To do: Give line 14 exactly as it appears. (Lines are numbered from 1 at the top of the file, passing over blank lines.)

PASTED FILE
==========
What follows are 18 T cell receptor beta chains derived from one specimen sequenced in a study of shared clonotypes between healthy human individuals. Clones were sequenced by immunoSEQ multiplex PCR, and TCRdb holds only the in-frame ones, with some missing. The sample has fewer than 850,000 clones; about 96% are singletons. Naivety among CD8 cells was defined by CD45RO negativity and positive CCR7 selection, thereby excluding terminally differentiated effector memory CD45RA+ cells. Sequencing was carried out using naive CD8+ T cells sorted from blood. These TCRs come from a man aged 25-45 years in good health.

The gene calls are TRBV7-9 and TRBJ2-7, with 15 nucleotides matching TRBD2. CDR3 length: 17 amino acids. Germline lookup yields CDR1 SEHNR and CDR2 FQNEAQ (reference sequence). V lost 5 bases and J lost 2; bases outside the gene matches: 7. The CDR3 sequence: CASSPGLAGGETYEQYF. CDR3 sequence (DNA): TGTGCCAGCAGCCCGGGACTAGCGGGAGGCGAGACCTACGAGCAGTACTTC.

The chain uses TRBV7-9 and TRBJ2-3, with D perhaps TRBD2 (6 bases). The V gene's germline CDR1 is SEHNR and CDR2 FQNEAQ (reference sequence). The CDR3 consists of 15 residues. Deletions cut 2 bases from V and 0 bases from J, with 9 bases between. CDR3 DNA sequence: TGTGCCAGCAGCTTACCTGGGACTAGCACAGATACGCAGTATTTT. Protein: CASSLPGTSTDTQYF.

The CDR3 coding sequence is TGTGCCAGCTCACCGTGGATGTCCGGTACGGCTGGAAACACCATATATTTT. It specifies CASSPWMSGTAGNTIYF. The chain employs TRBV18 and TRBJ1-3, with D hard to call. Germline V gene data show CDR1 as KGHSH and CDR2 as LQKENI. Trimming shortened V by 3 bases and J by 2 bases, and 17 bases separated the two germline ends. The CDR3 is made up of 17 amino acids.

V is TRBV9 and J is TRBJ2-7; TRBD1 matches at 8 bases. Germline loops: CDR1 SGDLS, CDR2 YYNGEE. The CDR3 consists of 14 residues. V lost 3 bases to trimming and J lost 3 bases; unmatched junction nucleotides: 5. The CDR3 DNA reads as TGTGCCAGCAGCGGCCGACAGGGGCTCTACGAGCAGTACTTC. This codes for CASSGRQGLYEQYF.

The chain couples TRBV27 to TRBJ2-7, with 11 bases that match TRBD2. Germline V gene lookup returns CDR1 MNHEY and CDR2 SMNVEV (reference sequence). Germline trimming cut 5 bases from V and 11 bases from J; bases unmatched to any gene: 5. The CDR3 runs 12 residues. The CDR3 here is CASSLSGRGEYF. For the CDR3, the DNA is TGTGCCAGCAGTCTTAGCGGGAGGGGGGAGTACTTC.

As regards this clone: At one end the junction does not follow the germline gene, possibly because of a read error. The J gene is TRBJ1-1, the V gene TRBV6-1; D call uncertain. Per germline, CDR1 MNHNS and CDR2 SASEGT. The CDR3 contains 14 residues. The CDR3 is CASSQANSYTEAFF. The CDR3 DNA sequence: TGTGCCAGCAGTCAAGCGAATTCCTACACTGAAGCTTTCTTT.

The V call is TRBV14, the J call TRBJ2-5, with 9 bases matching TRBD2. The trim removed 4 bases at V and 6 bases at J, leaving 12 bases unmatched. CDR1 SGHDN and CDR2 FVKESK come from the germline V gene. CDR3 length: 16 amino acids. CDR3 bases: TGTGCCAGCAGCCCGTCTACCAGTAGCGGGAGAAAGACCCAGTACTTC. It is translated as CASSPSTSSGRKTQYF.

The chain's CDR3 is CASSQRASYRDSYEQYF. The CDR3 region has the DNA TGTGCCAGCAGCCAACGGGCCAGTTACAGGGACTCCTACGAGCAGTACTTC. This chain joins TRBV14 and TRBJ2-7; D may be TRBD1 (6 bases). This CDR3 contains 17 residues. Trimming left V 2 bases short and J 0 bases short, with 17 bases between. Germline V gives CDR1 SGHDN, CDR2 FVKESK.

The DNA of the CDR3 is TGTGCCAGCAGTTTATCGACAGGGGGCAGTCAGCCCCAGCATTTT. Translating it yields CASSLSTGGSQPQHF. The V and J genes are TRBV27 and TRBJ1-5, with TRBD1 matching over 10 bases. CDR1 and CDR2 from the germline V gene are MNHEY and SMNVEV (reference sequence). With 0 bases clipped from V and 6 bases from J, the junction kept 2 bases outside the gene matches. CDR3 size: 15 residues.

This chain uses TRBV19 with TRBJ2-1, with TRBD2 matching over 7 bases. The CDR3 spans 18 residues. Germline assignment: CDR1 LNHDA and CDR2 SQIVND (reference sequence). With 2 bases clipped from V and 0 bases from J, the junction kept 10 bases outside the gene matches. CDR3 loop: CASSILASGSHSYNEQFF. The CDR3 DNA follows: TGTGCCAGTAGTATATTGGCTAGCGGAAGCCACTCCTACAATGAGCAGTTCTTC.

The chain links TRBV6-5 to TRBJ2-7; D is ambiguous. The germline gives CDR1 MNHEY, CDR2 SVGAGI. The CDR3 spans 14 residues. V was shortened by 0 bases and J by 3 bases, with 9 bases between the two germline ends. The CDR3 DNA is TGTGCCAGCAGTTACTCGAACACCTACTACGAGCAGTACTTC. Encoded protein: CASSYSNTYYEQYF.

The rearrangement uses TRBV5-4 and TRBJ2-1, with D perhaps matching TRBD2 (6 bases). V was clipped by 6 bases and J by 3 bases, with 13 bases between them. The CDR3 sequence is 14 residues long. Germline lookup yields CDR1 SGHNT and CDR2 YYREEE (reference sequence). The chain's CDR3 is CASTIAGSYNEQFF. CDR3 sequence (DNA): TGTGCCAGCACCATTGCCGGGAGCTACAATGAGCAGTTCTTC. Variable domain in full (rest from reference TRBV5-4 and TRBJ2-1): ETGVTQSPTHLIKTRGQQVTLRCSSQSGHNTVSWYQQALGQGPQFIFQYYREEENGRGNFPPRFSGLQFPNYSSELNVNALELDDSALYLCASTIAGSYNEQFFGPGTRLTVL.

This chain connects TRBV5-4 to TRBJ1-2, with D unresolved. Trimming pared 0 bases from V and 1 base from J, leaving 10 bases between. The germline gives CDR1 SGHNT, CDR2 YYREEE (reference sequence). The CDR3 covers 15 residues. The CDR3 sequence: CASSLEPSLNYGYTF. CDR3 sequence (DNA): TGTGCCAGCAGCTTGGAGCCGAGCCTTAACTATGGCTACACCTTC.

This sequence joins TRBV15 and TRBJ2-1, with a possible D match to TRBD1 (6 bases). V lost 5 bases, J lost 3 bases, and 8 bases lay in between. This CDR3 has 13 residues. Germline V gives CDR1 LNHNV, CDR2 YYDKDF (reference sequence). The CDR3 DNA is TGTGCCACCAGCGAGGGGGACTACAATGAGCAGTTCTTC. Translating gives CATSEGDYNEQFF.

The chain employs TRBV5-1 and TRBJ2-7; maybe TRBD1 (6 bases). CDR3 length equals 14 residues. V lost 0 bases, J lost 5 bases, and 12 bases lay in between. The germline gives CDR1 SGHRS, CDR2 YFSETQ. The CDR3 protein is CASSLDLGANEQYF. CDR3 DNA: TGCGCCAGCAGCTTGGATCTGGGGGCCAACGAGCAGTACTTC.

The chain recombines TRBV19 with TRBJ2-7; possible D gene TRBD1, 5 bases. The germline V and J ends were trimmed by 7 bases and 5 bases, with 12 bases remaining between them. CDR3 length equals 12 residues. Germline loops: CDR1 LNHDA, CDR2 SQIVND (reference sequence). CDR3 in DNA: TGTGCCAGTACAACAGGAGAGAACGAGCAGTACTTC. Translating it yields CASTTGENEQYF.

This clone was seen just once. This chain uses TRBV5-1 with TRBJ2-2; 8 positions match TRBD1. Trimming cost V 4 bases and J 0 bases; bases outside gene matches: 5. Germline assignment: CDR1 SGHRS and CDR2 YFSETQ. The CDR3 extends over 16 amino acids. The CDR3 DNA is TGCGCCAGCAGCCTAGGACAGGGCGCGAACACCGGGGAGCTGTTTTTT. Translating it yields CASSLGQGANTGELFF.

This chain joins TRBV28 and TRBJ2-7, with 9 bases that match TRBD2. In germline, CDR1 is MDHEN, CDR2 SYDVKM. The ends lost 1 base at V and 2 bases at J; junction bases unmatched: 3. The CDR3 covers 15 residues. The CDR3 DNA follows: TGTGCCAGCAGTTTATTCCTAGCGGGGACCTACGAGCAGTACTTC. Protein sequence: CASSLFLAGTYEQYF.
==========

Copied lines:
This chain connects TRBV5-4 to TRBJ1-2, with D unresolved. Trimming pared 0 bases from V and 1 base from J, leaving 10 bases between. The germline gives CDR1 SGHNT, CDR2 YYREEE (reference sequence). The CDR3 covers 15 residues. The CDR3 sequence: CASSLEPSLNYGYTF. CDR3 sequence (DNA): TGTGCCAGCAGCTTGGAGCCGAGCCTTAACTATGGCTACACCTTC.